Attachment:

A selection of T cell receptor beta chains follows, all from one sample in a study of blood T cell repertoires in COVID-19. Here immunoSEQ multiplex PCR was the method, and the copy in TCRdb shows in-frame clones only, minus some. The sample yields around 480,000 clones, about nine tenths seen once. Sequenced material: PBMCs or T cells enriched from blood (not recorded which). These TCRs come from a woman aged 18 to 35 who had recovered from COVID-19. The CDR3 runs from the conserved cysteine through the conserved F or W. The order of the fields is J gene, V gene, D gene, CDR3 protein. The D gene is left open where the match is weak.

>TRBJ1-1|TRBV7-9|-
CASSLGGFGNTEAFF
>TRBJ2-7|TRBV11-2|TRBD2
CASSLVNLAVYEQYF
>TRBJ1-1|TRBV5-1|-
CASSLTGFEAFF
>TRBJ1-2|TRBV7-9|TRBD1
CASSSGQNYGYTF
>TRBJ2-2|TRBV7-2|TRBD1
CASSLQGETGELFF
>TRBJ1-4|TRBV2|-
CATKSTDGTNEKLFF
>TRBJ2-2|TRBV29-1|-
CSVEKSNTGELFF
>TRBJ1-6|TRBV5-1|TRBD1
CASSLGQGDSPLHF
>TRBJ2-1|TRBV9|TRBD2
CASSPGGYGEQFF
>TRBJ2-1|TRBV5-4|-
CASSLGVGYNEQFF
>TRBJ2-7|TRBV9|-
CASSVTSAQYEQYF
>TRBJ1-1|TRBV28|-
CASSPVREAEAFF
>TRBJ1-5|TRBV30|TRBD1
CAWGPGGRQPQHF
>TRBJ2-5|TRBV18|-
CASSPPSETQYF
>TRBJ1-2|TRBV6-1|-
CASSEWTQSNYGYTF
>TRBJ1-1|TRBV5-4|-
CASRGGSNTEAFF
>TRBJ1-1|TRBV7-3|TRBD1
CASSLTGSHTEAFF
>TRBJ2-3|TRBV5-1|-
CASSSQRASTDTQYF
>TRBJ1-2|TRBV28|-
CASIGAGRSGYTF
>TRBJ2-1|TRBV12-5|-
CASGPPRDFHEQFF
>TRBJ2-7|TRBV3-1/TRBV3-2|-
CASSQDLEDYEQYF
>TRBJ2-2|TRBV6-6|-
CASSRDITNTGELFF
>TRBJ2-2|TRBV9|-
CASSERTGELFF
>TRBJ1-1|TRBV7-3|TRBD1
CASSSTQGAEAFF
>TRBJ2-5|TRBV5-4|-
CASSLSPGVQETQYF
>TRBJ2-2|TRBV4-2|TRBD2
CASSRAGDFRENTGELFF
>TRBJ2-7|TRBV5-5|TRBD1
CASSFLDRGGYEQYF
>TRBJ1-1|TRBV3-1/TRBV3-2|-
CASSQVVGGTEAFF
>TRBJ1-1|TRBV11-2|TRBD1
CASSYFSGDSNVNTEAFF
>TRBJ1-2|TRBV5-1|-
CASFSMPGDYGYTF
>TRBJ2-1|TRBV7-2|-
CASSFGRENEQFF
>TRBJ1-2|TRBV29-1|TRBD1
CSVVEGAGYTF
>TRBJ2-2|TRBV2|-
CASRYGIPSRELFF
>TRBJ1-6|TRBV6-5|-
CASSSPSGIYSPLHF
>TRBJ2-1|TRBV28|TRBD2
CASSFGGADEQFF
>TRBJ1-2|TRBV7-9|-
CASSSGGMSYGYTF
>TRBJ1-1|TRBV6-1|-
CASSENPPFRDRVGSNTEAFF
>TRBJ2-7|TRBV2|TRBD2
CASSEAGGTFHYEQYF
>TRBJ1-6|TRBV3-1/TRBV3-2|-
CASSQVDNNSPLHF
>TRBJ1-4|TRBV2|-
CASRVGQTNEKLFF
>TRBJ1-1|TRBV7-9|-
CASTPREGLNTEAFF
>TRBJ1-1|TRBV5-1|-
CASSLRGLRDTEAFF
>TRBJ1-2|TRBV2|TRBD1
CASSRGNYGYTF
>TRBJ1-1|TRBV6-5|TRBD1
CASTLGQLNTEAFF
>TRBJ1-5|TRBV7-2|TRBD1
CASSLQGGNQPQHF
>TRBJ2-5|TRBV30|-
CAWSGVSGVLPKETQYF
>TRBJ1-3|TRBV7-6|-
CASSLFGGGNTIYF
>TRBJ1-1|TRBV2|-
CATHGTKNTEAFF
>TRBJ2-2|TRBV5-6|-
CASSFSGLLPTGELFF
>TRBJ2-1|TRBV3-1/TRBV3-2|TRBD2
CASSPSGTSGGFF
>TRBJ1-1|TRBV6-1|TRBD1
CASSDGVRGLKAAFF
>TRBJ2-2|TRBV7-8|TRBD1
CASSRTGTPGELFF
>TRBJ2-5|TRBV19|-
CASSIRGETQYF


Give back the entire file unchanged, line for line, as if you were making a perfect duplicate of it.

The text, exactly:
A selection of T cell receptor beta chains follows, all from one sample in a study of blood T cell repertoires in COVID-19. Here immunoSEQ multiplex PCR was the method, and the copy in TCRdb shows in-frame clones only, minus some. The sample yields around 480,000 clones, about nine tenths seen once. Sequenced material: PBMCs or T cells enriched from blood (not recorded which). These TCRs come from a woman aged 18 to 35 who had recovered from COVID-19. The CDR3 runs from the conserved cysteine through the conserved F or W. The order of the fields is J gene, V gene, D gene, CDR3 protein. The D gene is left open where the match is weak.

>TRBJ1-1|TRBV7-9|-
CASSLGGFGNTEAFF
>TRBJ2-7|TRBV11-2|TRBD2
CASSLVNLAVYEQYF
>TRBJ1-1|TRBV5-1|-
CASSLTGFEAFF
>TRBJ1-2|TRBV7-9|TRBD1
CASSSGQNYGYTF
>TRBJ2-2|TRBV7-2|TRBD1
CASSLQGETGELFF
>TRBJ1-4|TRBV2|-
CATKSTDGTNEKLFF
>TRBJ2-2|TRBV29-1|-
CSVEKSNTGELFF
>TRBJ1-6|TRBV5-1|TRBD1
CASSLGQGDSPLHF
>TRBJ2-1|TRBV9|TRBD2
CASSPGGYGEQFF
>TRBJ2-1|TRBV5-4|-
CASSLGVGYNEQFF
>TRBJ2-7|TRBV9|-
CASSVTSAQYEQYF
>TRBJ1-1|TRBV28|-
CASSPVREAEAFF
>TRBJ1-5|TRBV30|TRBD1
CAWGPGGRQPQHF
>TRBJ2-5|TRBV18|-
CASSPPSETQYF
>TRBJ1-2|TRBV6-1|-
CASSEWTQSNYGYTF
>TRBJ1-1|TRBV5-4|-
CASRGGSNTEAFF
>TRBJ1-1|TRBV7-3|TRBD1
CASSLTGSHTEAFF
>TRBJ2-3|TRBV5-1|-
CASSSQRASTDTQYF
>TRBJ1-2|TRBV28|-
CASIGAGRSGYTF
>TRBJ2-1|TRBV12-5|-
CASGPPRDFHEQFF
>TRBJ2-7|TRBV3-1/TRBV3-2|-
CASSQDLEDYEQYF
>TRBJ2-2|TRBV6-6|-
CASSRDITNTGELFF
>TRBJ2-2|TRBV9|-
CASSERTGELFF
>TRBJ1-1|TRBV7-3|TRBD1
CASSSTQGAEAFF
>TRBJ2-5|TRBV5-4|-
CASSLSPGVQETQYF
>TRBJ2-2|TRBV4-2|TRBD2
CASSRAGDFRENTGELFF
>TRBJ2-7|TRBV5-5|TRBD1
CASSFLDRGGYEQYF
>TRBJ1-1|TRBV3-1/TRBV3-2|-
CASSQVVGGTEAFF
>TRBJ1-1|TRBV11-2|TRBD1
CASSYFSGDSNVNTEAFF
>TRBJ1-2|TRBV5-1|-
CASFSMPGDYGYTF
>TRBJ2-1|TRBV7-2|-
CASSFGRENEQFF
>TRBJ1-2|TRBV29-1|TRBD1
CSVVEGAGYTF
>TRBJ2-2|TRBV2|-
CASRYGIPSRELFF
>TRBJ1-6|TRBV6-5|-
CASSSPSGIYSPLHF
>TRBJ2-1|TRBV28|TRBD2
CASSFGGADEQFF
>TRBJ1-2|TRBV7-9|-
CASSSGGMSYGYTF
>TRBJ1-1|TRBV6-1|-
CASSENPPFRDRVGSNTEAFF
>TRBJ2-7|TRBV2|TRBD2
CASSEAGGTFHYEQYF
>TRBJ1-6|TRBV3-1/TRBV3-2|-
CASSQVDNNSPLHF
>TRBJ1-4|TRBV2|-
CASRVGQTNEKLFF
>TRBJ1-1|TRBV7-9|-
CASTPREGLNTEAFF
>TRBJ1-1|TRBV5-1|-
CASSLRGLRDTEAFF
>TRBJ1-2|TRBV2|TRBD1
CASSRGNYGYTF
>TRBJ1-1|TRBV6-5|TRBD1
CASTLGQLNTEAFF
>TRBJ1-5|TRBV7-2|TRBD1
CASSLQGGNQPQHF
>TRBJ2-5|TRBV30|-
CAWSGVSGVLPKETQYF
>TRBJ1-3|TRBV7-6|-
CASSLFGGGNTIYF
>TRBJ1-1|TRBV2|-
CATHGTKNTEAFF
>TRBJ2-2|TRBV5-6|-
CASSFSGLLPTGELFF
>TRBJ2-1|TRBV3-1/TRBV3-2|TRBD2
CASSPSGTSGGFF
>TRBJ1-1|TRBV6-1|TRBD1
CASSDGVRGLKAAFF
>TRBJ2-2|TRBV7-8|TRBD1
CASSRTGTPGELFF
>TRBJ2-5|TRBV19|-
CASSIRGETQYF